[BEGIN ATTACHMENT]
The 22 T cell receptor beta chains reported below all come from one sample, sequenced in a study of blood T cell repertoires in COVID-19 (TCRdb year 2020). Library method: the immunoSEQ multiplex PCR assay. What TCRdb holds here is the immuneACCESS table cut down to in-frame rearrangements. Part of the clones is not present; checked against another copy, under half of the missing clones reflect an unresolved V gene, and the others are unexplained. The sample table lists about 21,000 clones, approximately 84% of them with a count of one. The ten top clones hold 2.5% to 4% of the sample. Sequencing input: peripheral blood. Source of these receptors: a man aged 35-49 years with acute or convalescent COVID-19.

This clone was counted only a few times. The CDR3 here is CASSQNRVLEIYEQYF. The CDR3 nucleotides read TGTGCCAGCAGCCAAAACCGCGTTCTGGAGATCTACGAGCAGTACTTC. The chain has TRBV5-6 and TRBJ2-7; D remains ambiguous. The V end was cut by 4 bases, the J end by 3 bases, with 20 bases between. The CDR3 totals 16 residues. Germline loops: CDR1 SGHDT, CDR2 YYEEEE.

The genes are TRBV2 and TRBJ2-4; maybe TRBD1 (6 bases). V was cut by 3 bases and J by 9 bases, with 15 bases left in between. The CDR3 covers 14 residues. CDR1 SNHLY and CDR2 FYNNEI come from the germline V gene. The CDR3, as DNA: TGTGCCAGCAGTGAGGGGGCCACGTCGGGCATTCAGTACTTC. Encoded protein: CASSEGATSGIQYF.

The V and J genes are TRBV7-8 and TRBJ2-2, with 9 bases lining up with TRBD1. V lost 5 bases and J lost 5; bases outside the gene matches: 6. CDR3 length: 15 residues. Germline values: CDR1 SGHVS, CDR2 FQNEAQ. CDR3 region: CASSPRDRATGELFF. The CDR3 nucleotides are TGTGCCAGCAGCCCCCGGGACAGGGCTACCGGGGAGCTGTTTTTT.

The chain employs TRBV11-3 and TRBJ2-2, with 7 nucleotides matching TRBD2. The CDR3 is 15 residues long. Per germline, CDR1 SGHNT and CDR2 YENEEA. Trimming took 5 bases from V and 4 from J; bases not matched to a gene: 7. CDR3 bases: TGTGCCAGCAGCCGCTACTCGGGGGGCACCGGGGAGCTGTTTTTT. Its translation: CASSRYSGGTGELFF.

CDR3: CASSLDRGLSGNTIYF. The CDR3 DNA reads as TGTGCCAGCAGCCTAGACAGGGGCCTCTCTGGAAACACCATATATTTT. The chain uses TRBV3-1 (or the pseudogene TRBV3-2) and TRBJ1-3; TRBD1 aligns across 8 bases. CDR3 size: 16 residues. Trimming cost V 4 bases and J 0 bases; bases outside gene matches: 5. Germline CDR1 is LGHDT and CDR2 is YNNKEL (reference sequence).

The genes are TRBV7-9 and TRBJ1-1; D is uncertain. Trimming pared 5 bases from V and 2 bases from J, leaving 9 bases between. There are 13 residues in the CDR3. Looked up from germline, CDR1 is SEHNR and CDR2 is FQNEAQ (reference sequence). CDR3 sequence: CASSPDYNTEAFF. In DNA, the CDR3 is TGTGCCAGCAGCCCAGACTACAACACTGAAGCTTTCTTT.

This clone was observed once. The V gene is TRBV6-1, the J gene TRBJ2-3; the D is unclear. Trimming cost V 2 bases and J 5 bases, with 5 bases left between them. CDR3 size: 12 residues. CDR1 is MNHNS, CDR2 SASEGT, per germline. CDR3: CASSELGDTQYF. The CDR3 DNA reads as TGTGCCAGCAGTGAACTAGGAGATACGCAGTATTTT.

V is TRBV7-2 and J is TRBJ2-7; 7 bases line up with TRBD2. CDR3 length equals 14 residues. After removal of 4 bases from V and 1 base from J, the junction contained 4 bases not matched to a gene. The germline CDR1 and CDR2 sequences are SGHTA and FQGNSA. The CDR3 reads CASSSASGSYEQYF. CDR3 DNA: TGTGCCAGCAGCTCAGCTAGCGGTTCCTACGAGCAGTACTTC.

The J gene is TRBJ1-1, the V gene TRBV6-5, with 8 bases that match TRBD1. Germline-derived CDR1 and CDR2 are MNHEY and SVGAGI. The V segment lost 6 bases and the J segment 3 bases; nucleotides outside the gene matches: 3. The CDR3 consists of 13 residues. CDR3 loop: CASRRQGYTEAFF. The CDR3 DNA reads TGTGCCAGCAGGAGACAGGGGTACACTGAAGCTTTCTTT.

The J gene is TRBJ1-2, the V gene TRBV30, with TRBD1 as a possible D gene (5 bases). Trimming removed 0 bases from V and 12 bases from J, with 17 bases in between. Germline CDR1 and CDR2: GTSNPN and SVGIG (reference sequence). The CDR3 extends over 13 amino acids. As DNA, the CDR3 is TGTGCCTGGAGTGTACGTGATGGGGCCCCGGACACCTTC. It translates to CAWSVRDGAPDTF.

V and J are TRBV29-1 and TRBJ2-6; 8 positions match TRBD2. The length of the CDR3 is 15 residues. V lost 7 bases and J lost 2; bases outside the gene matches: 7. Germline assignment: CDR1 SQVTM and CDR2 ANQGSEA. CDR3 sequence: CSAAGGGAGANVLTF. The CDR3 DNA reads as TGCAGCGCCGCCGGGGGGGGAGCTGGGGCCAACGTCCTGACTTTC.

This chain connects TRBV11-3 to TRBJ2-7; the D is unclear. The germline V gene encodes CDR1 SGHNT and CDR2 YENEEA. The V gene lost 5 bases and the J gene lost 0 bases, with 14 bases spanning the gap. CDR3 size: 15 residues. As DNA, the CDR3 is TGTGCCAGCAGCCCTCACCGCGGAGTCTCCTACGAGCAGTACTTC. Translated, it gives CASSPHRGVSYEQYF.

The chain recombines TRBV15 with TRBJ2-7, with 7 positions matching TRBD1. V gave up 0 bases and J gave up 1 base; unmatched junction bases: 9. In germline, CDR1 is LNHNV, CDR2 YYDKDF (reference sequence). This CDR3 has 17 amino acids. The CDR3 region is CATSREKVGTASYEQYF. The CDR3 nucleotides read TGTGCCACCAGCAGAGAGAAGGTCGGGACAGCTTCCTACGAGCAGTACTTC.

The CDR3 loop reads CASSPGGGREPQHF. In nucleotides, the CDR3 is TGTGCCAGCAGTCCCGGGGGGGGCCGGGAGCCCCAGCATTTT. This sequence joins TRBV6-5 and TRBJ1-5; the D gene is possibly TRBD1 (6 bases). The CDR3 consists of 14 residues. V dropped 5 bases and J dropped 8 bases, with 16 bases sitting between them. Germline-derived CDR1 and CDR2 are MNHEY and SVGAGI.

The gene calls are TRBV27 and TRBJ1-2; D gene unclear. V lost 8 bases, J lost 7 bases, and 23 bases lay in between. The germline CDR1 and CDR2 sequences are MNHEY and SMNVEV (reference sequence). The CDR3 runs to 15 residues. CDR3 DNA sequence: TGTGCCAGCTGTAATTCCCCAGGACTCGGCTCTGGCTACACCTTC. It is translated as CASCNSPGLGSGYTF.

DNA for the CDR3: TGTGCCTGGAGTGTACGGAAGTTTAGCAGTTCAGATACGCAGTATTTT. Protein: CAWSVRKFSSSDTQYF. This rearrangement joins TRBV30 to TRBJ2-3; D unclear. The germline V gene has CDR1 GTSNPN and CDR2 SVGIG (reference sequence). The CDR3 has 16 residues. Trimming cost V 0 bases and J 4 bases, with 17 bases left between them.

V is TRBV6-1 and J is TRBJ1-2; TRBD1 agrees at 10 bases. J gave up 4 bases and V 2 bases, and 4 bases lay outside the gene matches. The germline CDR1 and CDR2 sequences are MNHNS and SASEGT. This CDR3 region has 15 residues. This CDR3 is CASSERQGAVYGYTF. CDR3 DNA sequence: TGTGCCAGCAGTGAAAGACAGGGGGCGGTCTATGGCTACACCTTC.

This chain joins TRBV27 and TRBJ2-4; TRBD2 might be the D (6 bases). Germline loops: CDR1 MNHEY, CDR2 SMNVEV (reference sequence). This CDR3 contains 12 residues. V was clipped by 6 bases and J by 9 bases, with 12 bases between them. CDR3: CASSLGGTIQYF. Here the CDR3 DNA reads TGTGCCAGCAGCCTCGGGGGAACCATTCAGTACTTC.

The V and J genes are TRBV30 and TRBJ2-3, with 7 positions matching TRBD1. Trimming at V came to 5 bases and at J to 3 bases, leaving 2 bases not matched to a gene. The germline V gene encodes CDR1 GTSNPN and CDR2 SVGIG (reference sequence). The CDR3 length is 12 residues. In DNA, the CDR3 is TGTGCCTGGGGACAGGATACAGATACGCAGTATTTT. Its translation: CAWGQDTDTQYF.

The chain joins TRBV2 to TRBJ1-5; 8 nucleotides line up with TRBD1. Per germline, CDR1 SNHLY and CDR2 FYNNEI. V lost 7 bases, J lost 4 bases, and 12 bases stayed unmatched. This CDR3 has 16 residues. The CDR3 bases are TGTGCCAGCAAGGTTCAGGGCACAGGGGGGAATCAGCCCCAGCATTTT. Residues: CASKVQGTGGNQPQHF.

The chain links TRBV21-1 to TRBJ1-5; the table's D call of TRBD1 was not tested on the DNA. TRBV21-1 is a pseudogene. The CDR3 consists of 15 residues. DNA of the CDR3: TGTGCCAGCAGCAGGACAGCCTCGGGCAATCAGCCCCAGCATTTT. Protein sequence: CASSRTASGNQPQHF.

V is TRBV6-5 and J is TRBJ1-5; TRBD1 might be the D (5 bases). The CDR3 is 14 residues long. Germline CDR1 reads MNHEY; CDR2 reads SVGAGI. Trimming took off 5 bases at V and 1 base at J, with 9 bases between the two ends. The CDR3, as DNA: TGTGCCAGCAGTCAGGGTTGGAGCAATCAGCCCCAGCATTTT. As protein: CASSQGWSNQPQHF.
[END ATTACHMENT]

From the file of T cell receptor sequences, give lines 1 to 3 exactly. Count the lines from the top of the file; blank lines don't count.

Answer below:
The 22 T cell receptor beta chains reported below all come from one sample, sequenced in a study of blood T cell repertoires in COVID-19 (TCRdb year 2020). Library method: the immunoSEQ multiplex PCR assay. What TCRdb holds here is the immuneACCESS table cut down to in-frame rearrangements. Part of the clones is not present; checked against another copy, under half of the missing clones reflect an unresolved V gene, and the others are unexplained. The sample table lists about 21,000 clones, approximately 84% of them with a count of one. The ten top clones hold 2.5% to 4% of the sample. Sequencing input: peripheral blood. Source of these receptors: a man aged 35-49 years with acute or convalescent COVID-19.

This clone was counted only a few times. The CDR3 here is CASSQNRVLEIYEQYF. The CDR3 nucleotides read TGTGCCAGCAGCCAAAACCGCGTTCTGGAGATCTACGAGCAGTACTTC. The chain has TRBV5-6 and TRBJ2-7; D remains ambiguous. The V end was cut by 4 bases, the J end by 3 bases, with 20 bases between. The CDR3 totals 16 residues. Germline loops: CDR1 SGHDT, CDR2 YYEEEE.

The genes are TRBV2 and TRBJ2-4; maybe TRBD1 (6 bases). V was cut by 3 bases and J by 9 bases, with 15 bases left in between. The CDR3 covers 14 residues. CDR1 SNHLY and CDR2 FYNNEI come from the germline V gene. The CDR3, as DNA: TGTGCCAGCAGTGAGGGGGCCACGTCGGGCATTCAGTACTTC. Encoded protein: CASSEGATSGIQYF.